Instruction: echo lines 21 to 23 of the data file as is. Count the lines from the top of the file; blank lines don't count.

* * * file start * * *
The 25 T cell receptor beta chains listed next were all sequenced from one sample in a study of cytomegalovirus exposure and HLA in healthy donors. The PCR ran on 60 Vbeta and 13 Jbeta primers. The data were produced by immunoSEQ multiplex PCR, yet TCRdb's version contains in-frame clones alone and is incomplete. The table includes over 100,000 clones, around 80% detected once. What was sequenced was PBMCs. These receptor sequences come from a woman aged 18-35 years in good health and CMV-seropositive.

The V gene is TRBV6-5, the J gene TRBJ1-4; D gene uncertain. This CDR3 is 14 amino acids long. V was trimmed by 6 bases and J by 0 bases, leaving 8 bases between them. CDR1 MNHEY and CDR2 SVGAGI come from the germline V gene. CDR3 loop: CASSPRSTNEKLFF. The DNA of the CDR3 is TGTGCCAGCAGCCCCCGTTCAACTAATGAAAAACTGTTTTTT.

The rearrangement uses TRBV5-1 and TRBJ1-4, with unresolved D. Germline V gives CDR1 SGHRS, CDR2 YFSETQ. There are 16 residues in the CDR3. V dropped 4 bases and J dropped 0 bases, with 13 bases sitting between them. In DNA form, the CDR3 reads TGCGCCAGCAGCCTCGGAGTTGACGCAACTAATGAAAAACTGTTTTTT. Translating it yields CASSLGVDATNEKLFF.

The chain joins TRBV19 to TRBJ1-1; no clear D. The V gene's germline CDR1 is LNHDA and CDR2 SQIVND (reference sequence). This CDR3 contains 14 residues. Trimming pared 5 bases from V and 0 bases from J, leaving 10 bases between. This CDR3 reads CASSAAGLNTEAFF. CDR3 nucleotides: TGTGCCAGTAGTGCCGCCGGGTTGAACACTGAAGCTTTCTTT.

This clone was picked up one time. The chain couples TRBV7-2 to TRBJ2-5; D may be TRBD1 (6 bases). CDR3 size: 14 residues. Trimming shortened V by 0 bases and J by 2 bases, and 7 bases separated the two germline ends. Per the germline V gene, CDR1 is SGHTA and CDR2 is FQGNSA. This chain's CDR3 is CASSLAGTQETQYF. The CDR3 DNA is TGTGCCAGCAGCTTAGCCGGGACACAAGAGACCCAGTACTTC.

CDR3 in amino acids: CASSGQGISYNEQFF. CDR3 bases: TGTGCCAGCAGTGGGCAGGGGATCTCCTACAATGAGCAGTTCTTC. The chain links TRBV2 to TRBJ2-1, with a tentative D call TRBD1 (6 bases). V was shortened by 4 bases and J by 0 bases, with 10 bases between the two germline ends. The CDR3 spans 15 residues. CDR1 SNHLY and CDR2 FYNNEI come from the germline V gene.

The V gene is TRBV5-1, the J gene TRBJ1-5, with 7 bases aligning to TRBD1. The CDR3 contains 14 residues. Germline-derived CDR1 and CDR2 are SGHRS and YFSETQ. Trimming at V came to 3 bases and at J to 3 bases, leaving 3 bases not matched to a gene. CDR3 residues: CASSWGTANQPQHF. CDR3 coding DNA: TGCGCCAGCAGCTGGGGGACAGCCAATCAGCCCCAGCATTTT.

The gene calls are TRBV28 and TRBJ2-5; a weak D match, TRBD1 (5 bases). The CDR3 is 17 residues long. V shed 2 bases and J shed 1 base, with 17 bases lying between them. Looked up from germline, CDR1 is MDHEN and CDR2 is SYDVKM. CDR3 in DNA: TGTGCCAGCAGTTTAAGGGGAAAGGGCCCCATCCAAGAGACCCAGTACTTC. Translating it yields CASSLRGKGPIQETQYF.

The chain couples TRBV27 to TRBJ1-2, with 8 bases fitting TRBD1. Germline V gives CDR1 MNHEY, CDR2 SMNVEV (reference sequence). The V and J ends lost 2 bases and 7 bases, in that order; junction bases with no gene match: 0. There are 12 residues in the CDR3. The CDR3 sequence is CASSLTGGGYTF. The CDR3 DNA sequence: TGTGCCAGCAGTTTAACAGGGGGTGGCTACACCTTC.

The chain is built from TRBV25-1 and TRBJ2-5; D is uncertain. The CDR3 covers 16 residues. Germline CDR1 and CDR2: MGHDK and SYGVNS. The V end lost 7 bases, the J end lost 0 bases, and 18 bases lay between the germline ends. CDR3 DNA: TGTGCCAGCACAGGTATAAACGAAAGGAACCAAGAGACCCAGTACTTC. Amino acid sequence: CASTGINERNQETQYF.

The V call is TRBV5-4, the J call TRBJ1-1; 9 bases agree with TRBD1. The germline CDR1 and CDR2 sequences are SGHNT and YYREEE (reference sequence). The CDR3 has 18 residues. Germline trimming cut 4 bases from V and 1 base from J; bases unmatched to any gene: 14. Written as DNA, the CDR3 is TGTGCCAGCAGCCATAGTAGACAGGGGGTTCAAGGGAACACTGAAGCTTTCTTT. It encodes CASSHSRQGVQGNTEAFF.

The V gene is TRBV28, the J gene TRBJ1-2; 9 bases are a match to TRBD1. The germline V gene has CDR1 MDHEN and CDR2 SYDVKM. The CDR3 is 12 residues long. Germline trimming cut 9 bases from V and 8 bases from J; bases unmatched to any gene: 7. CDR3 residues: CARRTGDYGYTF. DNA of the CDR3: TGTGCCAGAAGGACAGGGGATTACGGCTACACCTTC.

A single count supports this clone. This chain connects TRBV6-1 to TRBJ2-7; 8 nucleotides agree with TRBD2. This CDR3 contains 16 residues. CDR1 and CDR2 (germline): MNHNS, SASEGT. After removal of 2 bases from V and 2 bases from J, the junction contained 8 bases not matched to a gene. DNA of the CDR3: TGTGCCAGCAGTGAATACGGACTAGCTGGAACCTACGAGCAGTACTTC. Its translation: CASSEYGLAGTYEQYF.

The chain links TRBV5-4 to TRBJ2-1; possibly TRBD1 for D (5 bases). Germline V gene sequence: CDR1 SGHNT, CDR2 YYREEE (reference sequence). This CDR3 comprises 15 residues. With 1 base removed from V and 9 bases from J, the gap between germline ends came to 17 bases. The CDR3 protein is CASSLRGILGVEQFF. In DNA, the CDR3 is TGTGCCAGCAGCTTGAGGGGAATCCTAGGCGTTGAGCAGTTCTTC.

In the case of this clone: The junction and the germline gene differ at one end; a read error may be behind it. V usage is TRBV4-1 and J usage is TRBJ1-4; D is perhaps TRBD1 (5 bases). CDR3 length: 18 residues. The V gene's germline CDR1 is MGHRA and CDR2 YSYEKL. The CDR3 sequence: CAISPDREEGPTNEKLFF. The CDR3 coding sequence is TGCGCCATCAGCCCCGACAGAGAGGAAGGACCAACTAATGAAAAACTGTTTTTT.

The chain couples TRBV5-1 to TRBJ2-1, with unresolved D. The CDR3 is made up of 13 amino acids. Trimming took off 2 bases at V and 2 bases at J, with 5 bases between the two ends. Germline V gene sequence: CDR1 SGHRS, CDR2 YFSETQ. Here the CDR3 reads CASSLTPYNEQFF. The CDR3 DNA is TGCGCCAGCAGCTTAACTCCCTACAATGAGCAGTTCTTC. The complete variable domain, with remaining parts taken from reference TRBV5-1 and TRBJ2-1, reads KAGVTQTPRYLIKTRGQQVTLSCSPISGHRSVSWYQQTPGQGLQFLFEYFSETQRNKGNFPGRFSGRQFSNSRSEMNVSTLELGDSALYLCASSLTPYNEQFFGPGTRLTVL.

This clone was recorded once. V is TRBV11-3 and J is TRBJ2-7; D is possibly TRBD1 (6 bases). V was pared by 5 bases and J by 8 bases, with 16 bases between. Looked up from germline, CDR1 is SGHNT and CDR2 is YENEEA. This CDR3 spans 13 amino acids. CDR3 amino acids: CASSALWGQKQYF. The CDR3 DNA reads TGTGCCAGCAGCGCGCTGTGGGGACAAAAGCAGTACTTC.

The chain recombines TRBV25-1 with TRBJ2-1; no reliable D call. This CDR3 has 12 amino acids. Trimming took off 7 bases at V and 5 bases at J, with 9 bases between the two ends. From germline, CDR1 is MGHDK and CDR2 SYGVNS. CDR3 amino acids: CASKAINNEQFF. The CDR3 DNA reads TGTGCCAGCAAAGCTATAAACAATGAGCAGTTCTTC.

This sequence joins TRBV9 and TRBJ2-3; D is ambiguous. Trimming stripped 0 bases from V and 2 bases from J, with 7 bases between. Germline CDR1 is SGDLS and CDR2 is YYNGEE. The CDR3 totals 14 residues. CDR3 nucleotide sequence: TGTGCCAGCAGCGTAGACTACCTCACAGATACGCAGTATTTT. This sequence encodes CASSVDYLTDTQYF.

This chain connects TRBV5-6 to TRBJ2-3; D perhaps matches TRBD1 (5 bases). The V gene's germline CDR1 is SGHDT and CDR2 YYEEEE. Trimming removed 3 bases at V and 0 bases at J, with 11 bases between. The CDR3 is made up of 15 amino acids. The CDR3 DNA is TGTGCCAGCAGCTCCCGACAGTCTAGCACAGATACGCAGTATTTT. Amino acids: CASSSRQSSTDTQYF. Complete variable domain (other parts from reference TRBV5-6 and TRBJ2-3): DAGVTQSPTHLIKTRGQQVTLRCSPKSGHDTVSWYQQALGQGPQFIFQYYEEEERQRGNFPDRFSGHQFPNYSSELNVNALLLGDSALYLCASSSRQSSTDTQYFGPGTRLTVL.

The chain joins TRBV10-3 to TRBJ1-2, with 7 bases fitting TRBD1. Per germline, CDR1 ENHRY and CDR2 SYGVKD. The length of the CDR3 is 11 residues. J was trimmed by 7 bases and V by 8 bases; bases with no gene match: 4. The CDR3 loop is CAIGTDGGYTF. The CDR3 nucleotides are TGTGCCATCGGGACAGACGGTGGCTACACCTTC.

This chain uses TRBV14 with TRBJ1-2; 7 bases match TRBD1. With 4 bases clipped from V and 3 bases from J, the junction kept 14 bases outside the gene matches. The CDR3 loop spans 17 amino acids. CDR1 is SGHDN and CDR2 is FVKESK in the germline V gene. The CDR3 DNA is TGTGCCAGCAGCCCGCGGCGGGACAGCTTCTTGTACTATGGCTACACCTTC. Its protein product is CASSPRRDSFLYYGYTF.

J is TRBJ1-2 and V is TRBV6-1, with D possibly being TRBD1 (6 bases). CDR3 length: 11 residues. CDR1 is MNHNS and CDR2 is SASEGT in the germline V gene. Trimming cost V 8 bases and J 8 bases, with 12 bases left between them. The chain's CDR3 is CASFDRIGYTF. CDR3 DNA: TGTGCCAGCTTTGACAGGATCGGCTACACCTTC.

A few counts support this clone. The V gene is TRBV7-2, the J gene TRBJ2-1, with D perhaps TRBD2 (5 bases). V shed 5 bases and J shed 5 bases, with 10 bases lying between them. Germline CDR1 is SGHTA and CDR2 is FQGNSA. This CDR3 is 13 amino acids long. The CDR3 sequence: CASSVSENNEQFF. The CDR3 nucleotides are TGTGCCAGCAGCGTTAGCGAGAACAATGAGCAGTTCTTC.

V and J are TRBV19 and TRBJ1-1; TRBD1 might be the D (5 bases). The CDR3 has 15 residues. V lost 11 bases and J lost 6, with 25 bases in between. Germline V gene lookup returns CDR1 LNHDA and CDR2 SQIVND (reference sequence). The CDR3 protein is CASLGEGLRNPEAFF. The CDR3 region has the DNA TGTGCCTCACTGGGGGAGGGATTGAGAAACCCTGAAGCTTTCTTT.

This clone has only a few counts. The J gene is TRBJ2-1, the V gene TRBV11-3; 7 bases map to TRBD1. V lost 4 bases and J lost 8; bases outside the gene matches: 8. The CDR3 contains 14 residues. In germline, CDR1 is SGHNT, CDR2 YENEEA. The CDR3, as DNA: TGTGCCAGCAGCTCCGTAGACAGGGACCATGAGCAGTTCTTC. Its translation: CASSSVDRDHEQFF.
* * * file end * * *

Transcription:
The chain joins TRBV10-3 to TRBJ1-2, with 7 bases fitting TRBD1. Per germline, CDR1 ENHRY and CDR2 SYGVKD. The length of the CDR3 is 11 residues. J was trimmed by 7 bases and V by 8 bases; bases with no gene match: 4. The CDR3 loop is CAIGTDGGYTF. The CDR3 nucleotides are TGTGCCATCGGGACAGACGGTGGCTACACCTTC.

This chain uses TRBV14 with TRBJ1-2; 7 bases match TRBD1. With 4 bases clipped from V and 3 bases from J, the junction kept 14 bases outside the gene matches. The CDR3 loop spans 17 amino acids. CDR1 is SGHDN and CDR2 is FVKESK in the germline V gene. The CDR3 DNA is TGTGCCAGCAGCCCGCGGCGGGACAGCTTCTTGTACTATGGCTACACCTTC. Its protein product is CASSPRRDSFLYYGYTF.

J is TRBJ1-2 and V is TRBV6-1, with D possibly being TRBD1 (6 bases). CDR3 length: 11 residues. CDR1 is MNHNS and CDR2 is SASEGT in the germline V gene. Trimming cost V 8 bases and J 8 bases, with 12 bases left between them. The chain's CDR3 is CASFDRIGYTF. CDR3 DNA: TGTGCCAGCTTTGACAGGATCGGCTACACCTTC.